It is now a week since the Globe and Mail published Why the fuss over Jesus’s domestic arrangements? by Elizabeth Renzetti. She was responding, in her usual ironic way, to the breaking story about the discovery of a papyrus fragment that appears to state that Jesus was married.
It’s still taboo to consider that this most exceptional man might have been unexceptional in that regard, and that there might well have been a Mrs. Jesus. This week, Harvard divinity professor Karen L. King unveiled a controversial document at a scholarly conference in Rome. It was a 1,600-year-old bit of papyrus (described by Smithsonian Magazine as “a shade smaller than an ATM card”), on which were several sentence fragments written in Coptic. One of them was translated as, “Jesus said to them, ‘My wife’ ” and other fragments said, “she will be able to be my disciple” and “I dwell with her.” The name Mary was also mentioned…
Whatever the truth of Jesus and Magdalene’s relationship, Pope Gregory the Great, in a series of homilies in 591, asserted that Magdalene was in fact both the unnamed sinful woman in Luke who anoints Jesus’ feet and an unnamed adulteress in John whose stoning Jesus forestalls. The conflation simultaneously diminished Magdalene and set the stage for 1,400 years of portrayals of her as a repentant whore, whose impurity stood in tidy contrast to the virginal Madonna…
Renzetti concludes…It’s odd to think that the suggestion that Christ had a loving human relationship is a slur against him. For the people who are deeply invested in protecting his name, perhaps it seems to diminish him in some way, to dilute his divinity.
Indeed! This article, along with 480 comments so far, demonstrates that even the possibility of such a change to the accepted narrative will either upset or delight a lot of people.
The best article I have found so far is by Ariel Sabar posted in the online magazine of the Smithsonian… The Inside Story of the Controversial New Text about Jesus. According to a top religion scholar… Dr. Karen King from the Harvard Divinity School… this 1,600-year-old text fragment suggests that some early Christians believed Jesus was married… possibly to Mary Magdalene. (Italics mine.)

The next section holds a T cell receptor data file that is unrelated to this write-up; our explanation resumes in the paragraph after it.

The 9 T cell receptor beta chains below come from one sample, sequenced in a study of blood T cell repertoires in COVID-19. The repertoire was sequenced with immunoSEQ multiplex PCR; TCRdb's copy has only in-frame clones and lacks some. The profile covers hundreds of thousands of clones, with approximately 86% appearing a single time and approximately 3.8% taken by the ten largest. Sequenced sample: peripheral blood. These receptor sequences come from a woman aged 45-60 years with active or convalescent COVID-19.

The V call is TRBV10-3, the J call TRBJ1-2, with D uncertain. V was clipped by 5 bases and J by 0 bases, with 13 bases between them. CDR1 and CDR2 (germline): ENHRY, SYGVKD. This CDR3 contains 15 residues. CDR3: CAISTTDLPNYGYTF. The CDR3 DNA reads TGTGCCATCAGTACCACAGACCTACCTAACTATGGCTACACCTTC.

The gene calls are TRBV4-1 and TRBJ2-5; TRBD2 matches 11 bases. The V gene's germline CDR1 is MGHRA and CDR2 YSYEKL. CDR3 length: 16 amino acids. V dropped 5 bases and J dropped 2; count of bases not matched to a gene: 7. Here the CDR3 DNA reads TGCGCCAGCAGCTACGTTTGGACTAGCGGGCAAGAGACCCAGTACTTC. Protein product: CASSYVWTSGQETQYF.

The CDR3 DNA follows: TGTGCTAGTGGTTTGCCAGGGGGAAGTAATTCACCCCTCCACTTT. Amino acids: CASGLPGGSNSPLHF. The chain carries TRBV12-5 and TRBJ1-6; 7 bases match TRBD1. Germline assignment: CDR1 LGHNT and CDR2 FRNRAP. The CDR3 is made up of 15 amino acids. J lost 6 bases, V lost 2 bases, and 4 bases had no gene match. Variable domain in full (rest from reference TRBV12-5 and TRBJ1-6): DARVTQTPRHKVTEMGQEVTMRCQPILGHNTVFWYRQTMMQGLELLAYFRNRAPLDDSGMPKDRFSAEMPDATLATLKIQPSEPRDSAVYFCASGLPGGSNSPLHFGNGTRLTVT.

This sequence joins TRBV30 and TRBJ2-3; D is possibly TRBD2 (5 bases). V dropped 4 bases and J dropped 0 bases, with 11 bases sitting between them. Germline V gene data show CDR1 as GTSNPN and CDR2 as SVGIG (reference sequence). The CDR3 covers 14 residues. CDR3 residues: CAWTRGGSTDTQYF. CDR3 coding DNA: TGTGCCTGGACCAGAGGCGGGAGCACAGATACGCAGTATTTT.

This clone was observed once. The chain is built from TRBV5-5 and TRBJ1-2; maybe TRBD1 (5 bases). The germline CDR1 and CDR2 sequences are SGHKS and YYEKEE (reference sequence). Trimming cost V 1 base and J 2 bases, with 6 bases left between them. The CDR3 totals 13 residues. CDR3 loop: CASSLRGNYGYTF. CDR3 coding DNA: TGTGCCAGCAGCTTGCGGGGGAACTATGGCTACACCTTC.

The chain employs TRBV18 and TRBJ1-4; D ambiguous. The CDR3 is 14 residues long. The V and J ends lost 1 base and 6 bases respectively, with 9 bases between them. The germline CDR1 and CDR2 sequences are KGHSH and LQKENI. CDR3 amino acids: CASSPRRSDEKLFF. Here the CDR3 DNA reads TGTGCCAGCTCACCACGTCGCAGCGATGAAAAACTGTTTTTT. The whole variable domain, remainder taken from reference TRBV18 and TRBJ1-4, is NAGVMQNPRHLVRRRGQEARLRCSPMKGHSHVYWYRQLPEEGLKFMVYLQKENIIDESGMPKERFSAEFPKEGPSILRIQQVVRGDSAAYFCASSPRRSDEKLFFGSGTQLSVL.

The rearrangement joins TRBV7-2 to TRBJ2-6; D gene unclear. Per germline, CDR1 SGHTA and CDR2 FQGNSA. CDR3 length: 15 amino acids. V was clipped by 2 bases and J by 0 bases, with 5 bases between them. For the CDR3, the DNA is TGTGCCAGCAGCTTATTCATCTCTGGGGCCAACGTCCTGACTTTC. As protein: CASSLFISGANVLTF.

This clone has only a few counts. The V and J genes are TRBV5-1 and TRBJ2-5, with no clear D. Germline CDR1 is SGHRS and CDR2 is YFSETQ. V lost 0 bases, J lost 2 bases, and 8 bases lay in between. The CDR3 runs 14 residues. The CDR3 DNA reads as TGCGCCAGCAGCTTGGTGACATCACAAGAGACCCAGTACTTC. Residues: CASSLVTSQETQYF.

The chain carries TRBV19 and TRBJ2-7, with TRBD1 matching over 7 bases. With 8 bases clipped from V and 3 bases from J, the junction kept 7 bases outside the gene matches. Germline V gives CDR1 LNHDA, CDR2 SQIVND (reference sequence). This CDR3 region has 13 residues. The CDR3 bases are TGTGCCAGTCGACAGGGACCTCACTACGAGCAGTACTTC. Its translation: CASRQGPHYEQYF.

What if? and Yes, but why? are useful questions for starting any line of inquiry. They have led me into interesting new places… and into the proverbial “hot water” … on many occasions.
I can only wonder that it was not expected and believed that Christ, if accepted as fully human, would not also be accepted as fully adult, and fully male. And if not, why? How would our understanding of the Christian narrative be changed if this were true?
More significant, for me, is the question of whether this would have moderated the patriarchal intolerance and misogyny of the catholic church and changed the role and treatment of women in western civilization?
The very idea of Christ being part of a family unit, with a wife and children, a mother-in-law and a whole extended family is just too startling. How would the narrative change? Celibate, impotent, sterile? Too busy with his work to pay attention to family? Too busy with family to pay attention to his mission? Consider the possibilities!
Which is exactly what Andrew Lloyd Weber and Tim Rice did in the 1970’s.
Jesus Christ Superstar is a rock opera … based very loosely on the Gospels’ account of the last week of Jesus’ life, beginning with the preparation for the arrival of Jesus and his disciples in Jerusalem, and ending with the crucifixion. It highlights political and interpersonal struggles between Judas Iscariot and Jesus, struggles that are not in the Bible. The resurrection is not included. It therefore largely follows the form of a traditional passion play.
The work’s depiction offers a free interpretation of the psychology of Jesus and the other characters. A large part of the plot focuses on the character of Judas, who is depicted as a tragic figure who is dissatisfied with the direction in which Jesus steers his disciples. 20th-century attitudes and sensibilities as well as contemporary slang pervade the lyrics, and ironic allusions to modern life are scattered throughout the depiction of political events. Stage and film productions accordingly feature many intentional anachronisms.
I Don’t Know How to Love Him is a torch ballad sung by the character of Mary Magdalene about her unrequited love for Christ. She doesn’t know how to love him – as Mary [Yvonne Elliman] sings in the film version.
What kind of love did exist between Mary Magdalene and Jesus ?
Have you seen the film? Rereading Roger Ebert’s enthusiastic review makes me want to watch it again… preferably on a big screen, if not in sections on YouTube. Here is the trailer.